Mauletti also agrees that standardisation is a key trend, with most customers requiring ‘naked’ robots with only a few options, perhaps relating to safety or networking. “This is especially true in emerging countries and for plants that are relatively new to robots,” he says. “In Europe and the Americas, however, even if the final customer requires a naked robot, there are very strict specifications regarding particular aspects of the Human Machine Interface [HMI] and software functions. This means that in practice, the fulfilment of such requirements essentially makes these robots bespoke.”
Comau has recently launched a range of updated, dedicated robots for body shop applications that are based on the company’s patented ‘hollow wrist’ technology. Smart NJ4 family robots, with payloads from 90 to 270kg, feature a light, fast and stiff structure, and can be mounted on the floor or ceiling as needed. They also offer a new kinematic framework to reduce robot weight and overall dimensions – as well as cycle time – and can be located in high density spot welding lines featuring up to 18 robots per station. On the subject of impressive design, Kuka Robotics has plenty of reasons to sing having last year collected a coveted ‘best of the best’ design prize from the Red Dot Institute for its KR 270 R2700 ‘ultra’ robot from the recently introduced Quantec range. A panel of 30 experts examined, tested and evaluated the robot for its ‘green’ credentials, levels of innovation, functionality and quality. Only a handful of the 4,000-plus entries were presented with the best-of-the-best award, which is given to products that meet the very highest design standards.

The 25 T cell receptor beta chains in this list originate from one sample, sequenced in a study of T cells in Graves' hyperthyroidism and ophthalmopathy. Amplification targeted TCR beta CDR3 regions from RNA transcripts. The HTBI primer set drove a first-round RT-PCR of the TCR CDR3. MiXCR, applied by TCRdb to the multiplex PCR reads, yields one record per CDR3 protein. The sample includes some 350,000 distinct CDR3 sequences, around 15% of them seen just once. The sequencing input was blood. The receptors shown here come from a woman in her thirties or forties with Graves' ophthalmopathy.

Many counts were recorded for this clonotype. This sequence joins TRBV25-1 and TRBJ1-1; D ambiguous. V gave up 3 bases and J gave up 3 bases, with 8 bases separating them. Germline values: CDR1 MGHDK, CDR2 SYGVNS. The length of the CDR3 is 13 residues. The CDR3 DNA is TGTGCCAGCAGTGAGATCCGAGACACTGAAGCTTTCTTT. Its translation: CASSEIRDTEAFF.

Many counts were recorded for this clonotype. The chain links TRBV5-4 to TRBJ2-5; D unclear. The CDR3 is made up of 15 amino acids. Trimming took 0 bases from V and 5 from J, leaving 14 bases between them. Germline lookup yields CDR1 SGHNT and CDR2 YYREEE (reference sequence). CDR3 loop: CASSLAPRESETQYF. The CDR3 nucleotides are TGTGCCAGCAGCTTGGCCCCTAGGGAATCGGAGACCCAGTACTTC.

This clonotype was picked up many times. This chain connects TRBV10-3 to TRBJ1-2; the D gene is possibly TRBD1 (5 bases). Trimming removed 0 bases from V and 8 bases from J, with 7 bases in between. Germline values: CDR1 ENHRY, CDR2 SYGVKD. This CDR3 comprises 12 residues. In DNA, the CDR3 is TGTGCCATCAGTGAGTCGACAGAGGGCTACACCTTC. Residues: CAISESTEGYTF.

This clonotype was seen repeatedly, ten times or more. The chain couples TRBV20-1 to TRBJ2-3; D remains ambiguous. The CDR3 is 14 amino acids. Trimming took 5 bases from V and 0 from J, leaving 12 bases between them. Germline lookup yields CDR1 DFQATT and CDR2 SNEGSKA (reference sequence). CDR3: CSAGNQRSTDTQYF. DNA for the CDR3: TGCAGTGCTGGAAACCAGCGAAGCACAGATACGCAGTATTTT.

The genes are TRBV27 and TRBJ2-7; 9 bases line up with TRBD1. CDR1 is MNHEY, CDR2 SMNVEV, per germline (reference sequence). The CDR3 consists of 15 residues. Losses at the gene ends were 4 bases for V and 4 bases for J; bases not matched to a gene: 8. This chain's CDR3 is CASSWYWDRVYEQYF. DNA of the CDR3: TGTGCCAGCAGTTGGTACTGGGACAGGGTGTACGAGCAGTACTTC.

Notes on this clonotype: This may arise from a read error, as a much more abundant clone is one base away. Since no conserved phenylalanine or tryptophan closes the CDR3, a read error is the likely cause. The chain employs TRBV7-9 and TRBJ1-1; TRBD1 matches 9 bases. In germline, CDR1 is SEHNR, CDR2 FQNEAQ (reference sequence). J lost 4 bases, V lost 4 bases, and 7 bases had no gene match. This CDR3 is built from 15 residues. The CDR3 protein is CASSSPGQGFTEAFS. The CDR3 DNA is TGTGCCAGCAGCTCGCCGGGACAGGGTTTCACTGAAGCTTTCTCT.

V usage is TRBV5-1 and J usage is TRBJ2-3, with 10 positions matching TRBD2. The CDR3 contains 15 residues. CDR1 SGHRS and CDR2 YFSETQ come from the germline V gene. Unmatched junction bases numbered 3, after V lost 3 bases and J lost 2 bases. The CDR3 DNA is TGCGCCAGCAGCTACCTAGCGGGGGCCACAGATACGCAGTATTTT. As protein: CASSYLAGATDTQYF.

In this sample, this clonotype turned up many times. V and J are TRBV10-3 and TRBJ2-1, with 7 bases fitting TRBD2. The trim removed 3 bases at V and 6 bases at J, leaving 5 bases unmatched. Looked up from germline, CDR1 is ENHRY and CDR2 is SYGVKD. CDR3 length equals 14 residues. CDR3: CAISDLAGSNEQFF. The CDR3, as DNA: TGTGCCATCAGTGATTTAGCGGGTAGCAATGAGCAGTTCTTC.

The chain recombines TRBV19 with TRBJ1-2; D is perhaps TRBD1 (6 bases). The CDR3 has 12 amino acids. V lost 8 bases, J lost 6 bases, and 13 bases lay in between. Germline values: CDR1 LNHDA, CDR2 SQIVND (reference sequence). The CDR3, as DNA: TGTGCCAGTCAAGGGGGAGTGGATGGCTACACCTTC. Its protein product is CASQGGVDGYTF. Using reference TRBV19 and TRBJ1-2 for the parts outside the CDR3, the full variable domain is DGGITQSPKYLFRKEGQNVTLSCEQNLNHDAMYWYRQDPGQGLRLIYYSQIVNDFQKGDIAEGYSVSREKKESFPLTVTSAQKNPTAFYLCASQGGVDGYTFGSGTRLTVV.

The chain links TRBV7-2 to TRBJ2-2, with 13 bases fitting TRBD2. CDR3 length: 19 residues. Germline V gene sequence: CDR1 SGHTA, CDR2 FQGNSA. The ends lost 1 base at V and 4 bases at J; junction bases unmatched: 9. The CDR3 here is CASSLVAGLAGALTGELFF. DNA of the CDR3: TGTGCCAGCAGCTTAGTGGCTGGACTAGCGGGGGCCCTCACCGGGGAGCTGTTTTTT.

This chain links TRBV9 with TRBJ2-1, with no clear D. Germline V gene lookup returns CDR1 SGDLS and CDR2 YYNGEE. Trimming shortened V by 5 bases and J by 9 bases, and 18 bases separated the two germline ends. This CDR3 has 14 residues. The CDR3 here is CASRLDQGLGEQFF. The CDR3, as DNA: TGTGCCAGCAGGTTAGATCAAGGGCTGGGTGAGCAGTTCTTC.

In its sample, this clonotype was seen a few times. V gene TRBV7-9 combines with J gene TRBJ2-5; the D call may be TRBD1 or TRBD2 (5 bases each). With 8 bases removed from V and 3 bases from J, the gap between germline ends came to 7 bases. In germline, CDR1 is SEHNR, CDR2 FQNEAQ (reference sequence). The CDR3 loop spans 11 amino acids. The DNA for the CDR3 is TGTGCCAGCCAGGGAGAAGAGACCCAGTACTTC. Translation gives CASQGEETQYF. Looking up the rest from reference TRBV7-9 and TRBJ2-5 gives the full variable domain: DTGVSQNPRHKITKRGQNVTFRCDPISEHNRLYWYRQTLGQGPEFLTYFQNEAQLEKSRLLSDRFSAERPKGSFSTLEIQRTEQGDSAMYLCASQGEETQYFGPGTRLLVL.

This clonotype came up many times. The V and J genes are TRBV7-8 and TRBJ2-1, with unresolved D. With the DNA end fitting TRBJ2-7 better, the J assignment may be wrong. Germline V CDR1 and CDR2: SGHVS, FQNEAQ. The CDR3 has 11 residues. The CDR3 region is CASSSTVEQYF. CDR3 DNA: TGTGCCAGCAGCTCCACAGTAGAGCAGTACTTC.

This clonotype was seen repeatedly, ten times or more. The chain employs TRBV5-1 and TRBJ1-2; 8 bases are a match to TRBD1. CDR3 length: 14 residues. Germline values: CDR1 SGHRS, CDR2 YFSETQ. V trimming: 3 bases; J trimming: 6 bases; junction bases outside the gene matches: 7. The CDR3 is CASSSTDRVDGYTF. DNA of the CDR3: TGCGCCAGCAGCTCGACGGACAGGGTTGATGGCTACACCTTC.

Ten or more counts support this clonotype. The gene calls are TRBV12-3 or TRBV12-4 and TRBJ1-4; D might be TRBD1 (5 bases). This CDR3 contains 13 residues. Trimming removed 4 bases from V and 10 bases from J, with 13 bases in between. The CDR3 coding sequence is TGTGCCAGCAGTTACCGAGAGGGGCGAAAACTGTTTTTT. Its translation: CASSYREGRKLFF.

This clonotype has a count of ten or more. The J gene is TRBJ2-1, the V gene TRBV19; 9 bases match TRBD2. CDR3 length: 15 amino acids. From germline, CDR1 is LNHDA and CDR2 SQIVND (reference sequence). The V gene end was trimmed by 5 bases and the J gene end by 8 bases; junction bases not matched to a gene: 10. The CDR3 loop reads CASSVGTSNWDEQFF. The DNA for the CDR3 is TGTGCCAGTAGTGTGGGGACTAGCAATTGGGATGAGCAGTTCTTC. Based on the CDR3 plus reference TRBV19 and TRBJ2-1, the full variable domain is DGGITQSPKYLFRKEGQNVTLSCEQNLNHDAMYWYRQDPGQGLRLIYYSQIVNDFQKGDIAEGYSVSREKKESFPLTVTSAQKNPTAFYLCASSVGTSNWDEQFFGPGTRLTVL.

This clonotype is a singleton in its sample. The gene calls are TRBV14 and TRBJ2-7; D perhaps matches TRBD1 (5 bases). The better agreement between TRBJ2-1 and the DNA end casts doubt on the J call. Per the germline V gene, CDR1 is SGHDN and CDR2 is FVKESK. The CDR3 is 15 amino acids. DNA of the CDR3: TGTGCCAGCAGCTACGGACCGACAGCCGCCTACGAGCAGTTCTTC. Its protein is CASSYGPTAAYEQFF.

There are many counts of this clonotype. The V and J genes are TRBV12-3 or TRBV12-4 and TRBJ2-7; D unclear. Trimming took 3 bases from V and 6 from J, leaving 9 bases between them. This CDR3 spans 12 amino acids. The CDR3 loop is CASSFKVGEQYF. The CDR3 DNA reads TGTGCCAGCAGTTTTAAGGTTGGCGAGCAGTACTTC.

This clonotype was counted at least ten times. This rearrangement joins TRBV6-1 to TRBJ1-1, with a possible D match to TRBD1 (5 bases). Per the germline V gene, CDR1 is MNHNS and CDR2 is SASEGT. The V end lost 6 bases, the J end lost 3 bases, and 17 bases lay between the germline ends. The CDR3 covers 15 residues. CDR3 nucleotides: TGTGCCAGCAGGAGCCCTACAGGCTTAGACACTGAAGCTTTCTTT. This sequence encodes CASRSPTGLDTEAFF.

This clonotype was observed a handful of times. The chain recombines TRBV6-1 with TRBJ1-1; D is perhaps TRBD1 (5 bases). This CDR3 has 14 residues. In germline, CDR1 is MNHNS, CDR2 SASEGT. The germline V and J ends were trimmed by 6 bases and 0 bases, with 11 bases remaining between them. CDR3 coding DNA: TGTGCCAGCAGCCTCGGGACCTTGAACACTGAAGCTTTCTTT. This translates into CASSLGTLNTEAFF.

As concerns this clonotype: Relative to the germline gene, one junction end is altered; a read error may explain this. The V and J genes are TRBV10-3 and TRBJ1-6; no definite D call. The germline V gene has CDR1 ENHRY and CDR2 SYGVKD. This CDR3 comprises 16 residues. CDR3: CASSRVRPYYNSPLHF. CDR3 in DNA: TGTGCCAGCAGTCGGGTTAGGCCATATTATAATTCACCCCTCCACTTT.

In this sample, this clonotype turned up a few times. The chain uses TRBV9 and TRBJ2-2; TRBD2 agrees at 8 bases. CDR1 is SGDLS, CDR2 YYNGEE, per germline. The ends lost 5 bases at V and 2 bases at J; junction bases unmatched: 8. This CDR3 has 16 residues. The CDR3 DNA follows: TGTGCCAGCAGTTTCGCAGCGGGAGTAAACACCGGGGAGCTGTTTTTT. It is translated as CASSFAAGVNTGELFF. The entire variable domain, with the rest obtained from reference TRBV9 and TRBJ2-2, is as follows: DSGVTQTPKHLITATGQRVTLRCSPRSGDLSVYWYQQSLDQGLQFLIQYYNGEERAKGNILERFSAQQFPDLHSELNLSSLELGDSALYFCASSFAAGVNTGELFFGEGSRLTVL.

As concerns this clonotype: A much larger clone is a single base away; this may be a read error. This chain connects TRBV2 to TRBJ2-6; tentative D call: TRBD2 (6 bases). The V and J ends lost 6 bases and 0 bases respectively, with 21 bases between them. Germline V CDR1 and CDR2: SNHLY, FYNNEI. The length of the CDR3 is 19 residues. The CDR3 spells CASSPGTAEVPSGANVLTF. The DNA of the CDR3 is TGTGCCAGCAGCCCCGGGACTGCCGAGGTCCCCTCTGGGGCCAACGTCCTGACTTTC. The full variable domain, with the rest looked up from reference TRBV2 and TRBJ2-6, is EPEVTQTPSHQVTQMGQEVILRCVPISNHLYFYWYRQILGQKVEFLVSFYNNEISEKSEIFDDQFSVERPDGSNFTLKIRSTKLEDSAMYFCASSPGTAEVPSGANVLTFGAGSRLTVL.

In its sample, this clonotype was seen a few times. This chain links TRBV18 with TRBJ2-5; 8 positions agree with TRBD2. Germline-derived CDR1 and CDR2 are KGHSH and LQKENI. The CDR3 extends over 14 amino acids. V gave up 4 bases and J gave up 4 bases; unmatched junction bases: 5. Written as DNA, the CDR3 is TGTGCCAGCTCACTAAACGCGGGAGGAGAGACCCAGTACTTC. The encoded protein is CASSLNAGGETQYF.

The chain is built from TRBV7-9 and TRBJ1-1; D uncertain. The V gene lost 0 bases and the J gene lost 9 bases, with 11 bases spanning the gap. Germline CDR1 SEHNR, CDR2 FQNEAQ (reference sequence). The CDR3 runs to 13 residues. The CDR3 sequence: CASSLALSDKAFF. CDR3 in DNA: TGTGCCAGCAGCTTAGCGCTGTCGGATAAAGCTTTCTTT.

Arguably the biggest trend in robot design at present is vision technology, and among the latest developments in this is MotoSense from Yaskawa, which offers joint detection and seam tracking with adaptive fill for critical applications such as TIG welding. The MotoSense adaptive vision system allows the robot to detect the location of the joint as well as to track the seam in corner, butt, overlap and fillet joints. For Yaskawa, energy is another hot potato in the robot design world. A robot’s energy requirements are determined not only by the design of the manipulator, but also the application, controller and system layout – the more varied the individual parameters, the greater the scope for potential savings. Even in isolation, intelligent shut-down concepts during breaks in operation, for example at weekends, can result in energy savings of up to 15%.
The company has observed that on a typical body production line, 40% of all robots could be selected at least one size smaller resulting in an energy saving of 8%. Selecting a smaller robot not only results in energy savings, but also increases cycle times. For example, by replacing a 250kg robot with an 80kg robot that has been designed for the specific application, up to 25% energy savings and a 20% reduction in cycle time can be achieved.
At last year’s Automatica exhibition in Munich, Yaskawa exhibited a robotic cell that demonstrated how utilising excess brake energy can pay real dividends. By intelligent switching of the drives to generator mode, the brake energy of a robot can be recovered and stored or fed back into the mains network. For those seeking a little energy boost in their automation operations, what could be better?